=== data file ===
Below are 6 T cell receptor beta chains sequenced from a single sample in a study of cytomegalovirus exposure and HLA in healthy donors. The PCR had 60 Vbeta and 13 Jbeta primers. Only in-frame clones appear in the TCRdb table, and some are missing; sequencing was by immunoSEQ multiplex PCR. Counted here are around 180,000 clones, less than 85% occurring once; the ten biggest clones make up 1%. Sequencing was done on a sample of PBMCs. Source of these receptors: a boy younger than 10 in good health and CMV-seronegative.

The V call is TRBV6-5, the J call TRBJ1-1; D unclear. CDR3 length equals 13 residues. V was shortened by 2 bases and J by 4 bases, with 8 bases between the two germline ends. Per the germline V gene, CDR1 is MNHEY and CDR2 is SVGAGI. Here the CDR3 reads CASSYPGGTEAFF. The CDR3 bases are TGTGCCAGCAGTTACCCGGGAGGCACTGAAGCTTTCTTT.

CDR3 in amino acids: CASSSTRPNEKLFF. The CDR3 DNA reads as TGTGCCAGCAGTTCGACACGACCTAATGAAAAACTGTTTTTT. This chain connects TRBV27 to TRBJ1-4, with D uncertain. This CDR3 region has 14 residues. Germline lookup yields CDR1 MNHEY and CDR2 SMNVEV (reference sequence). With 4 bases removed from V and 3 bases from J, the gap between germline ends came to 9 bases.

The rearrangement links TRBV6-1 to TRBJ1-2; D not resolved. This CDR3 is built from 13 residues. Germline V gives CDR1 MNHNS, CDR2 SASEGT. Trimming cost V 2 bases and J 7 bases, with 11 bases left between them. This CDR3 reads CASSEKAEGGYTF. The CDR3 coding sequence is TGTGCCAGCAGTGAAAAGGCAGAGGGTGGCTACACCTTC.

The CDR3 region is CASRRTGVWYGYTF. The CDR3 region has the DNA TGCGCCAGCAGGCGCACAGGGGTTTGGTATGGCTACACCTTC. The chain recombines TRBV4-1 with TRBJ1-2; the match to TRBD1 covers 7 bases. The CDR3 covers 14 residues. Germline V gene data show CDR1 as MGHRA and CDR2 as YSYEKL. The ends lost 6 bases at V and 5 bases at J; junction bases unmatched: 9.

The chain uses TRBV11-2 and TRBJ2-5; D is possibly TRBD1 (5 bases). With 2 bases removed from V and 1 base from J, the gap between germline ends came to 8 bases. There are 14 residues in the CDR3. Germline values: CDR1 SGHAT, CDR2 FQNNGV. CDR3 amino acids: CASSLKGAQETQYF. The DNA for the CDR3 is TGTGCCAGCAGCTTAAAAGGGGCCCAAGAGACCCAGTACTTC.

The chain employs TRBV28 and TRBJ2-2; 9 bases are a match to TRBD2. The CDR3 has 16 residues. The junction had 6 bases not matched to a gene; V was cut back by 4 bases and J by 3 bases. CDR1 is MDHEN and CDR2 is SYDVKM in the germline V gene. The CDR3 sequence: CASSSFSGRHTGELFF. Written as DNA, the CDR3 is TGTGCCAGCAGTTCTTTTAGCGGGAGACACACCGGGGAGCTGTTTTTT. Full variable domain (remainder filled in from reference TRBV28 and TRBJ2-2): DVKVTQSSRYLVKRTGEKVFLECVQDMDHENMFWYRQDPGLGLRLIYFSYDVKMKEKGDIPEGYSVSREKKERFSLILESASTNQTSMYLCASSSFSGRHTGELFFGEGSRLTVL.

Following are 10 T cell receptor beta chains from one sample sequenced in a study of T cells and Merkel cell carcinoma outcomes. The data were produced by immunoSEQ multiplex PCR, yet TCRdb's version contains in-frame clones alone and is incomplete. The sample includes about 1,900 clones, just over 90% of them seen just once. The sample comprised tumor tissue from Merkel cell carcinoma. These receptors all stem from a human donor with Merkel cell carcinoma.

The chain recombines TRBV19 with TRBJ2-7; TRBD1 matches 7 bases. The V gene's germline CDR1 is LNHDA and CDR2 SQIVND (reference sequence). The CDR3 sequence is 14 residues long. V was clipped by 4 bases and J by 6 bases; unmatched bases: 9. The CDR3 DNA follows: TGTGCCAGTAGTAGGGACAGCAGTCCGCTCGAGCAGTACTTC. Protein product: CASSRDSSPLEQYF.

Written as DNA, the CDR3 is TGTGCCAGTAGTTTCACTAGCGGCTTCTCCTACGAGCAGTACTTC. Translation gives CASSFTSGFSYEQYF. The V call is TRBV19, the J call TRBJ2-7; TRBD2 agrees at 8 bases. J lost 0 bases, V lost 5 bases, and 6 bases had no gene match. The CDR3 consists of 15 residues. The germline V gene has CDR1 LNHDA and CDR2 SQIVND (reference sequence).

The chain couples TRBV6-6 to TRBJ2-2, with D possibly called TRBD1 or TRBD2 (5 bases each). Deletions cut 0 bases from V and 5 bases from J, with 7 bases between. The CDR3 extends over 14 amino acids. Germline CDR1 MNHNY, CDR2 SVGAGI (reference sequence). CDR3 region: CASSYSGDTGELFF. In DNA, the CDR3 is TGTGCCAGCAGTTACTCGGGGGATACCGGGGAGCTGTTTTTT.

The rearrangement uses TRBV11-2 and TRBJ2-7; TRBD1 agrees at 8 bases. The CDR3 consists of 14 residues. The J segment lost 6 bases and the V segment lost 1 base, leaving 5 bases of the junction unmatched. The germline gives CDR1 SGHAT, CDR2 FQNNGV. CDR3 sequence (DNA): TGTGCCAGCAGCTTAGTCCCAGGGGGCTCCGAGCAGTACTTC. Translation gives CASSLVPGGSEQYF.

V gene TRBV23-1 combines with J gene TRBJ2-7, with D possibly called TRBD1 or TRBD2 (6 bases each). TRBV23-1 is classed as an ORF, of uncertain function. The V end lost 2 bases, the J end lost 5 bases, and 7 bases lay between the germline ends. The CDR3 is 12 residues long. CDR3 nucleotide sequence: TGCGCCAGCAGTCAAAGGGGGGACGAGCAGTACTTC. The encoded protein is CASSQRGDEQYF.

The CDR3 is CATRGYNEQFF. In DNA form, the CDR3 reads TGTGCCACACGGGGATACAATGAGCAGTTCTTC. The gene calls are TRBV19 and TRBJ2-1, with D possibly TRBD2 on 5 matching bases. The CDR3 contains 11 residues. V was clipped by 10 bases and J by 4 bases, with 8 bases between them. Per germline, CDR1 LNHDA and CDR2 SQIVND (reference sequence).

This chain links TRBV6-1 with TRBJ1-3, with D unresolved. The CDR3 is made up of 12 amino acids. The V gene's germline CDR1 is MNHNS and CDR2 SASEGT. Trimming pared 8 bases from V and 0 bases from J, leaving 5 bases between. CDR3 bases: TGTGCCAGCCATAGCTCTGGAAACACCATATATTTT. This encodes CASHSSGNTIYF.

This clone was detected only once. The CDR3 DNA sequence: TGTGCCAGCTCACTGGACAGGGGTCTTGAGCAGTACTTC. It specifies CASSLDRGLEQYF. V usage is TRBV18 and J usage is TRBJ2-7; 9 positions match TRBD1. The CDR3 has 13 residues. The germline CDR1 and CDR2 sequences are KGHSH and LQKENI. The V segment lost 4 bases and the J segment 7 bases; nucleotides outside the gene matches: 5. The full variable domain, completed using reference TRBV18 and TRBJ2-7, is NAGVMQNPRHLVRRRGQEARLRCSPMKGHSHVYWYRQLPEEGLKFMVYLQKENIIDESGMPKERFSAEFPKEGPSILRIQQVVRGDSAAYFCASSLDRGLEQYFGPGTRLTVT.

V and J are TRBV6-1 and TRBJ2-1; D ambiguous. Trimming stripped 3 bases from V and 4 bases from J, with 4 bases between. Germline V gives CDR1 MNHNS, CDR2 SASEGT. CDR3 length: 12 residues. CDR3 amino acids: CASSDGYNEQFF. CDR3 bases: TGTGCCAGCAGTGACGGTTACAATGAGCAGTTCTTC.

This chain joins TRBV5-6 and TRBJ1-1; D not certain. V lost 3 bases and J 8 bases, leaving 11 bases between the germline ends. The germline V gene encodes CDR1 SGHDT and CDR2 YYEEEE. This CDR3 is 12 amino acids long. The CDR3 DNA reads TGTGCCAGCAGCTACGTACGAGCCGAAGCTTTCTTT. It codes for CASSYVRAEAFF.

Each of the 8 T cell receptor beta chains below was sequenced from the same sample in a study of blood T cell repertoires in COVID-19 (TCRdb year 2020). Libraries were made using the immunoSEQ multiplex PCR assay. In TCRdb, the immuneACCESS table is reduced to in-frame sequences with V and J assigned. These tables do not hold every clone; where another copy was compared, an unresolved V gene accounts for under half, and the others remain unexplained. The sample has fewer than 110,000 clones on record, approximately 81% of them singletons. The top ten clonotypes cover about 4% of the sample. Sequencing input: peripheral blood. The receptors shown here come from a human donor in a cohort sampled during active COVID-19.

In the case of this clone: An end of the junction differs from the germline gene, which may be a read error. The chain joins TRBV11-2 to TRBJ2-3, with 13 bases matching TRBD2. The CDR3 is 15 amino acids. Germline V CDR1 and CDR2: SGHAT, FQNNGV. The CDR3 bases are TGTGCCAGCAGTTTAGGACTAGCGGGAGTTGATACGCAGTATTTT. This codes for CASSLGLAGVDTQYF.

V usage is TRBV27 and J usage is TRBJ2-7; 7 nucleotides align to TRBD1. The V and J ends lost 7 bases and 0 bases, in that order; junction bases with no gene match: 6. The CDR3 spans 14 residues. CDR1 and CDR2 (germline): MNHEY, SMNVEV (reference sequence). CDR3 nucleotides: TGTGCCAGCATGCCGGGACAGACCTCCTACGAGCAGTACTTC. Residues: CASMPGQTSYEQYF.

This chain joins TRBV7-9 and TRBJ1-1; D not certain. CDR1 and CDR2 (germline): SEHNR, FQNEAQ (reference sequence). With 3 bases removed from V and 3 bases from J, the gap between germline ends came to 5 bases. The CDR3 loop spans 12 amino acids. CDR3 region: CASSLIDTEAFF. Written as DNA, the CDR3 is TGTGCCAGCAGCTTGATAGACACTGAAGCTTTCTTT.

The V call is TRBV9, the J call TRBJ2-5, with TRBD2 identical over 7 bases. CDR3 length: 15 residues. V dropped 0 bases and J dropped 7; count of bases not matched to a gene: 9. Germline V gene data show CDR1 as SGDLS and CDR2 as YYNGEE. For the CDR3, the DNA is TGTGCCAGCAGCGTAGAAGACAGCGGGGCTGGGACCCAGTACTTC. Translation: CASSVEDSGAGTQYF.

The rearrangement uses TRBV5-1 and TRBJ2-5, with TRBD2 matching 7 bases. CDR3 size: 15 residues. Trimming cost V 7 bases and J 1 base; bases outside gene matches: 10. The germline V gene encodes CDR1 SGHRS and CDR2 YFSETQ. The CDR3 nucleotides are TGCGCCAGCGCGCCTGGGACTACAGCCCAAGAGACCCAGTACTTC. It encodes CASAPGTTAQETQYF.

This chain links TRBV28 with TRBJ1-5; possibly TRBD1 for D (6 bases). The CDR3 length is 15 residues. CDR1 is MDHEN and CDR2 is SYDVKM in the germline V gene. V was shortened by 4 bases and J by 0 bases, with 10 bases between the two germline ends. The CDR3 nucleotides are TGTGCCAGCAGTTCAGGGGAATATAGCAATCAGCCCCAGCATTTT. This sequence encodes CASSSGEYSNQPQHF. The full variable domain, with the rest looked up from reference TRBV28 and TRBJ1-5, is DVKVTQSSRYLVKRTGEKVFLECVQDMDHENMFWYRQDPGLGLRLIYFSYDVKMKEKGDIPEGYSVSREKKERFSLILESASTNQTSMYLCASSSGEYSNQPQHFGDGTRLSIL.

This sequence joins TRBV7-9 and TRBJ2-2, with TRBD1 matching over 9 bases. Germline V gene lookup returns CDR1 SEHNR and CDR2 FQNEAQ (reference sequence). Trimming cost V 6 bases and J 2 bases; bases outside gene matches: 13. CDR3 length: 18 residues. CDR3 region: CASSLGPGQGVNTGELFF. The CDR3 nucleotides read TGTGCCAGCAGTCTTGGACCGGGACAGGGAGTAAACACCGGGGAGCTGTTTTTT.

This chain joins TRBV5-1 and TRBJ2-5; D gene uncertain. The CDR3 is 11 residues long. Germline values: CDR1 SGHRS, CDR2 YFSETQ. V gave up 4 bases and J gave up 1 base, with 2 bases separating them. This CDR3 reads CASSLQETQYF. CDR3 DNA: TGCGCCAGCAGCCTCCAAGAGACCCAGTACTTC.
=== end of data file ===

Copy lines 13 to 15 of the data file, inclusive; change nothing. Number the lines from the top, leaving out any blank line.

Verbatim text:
V gene TRBV23-1 combines with J gene TRBJ2-7, with D possibly called TRBD1 or TRBD2 (6 bases each). TRBV23-1 is classed as an ORF, of uncertain function. The V end lost 2 bases, the J end lost 5 bases, and 7 bases lay between the germline ends. The CDR3 is 12 residues long. CDR3 nucleotide sequence: TGCGCCAGCAGTCAAAGGGGGGACGAGCAGTACTTC. The encoded protein is CASSQRGDEQYF.

The CDR3 is CATRGYNEQFF. In DNA form, the CDR3 reads TGTGCCACACGGGGATACAATGAGCAGTTCTTC. The gene calls are TRBV19 and TRBJ2-1, with D possibly TRBD2 on 5 matching bases. The CDR3 contains 11 residues. V was clipped by 10 bases and J by 4 bases, with 8 bases between them. Per germline, CDR1 LNHDA and CDR2 SQIVND (reference sequence).

This chain links TRBV6-1 with TRBJ1-3, with D unresolved. The CDR3 is made up of 12 amino acids. The V gene's germline CDR1 is MNHNS and CDR2 SASEGT. Trimming pared 8 bases from V and 0 bases from J, leaving 5 bases between. CDR3 bases: TGTGCCAGCCATAGCTCTGGAAACACCATATATTTT. This encodes CASHSSGNTIYF.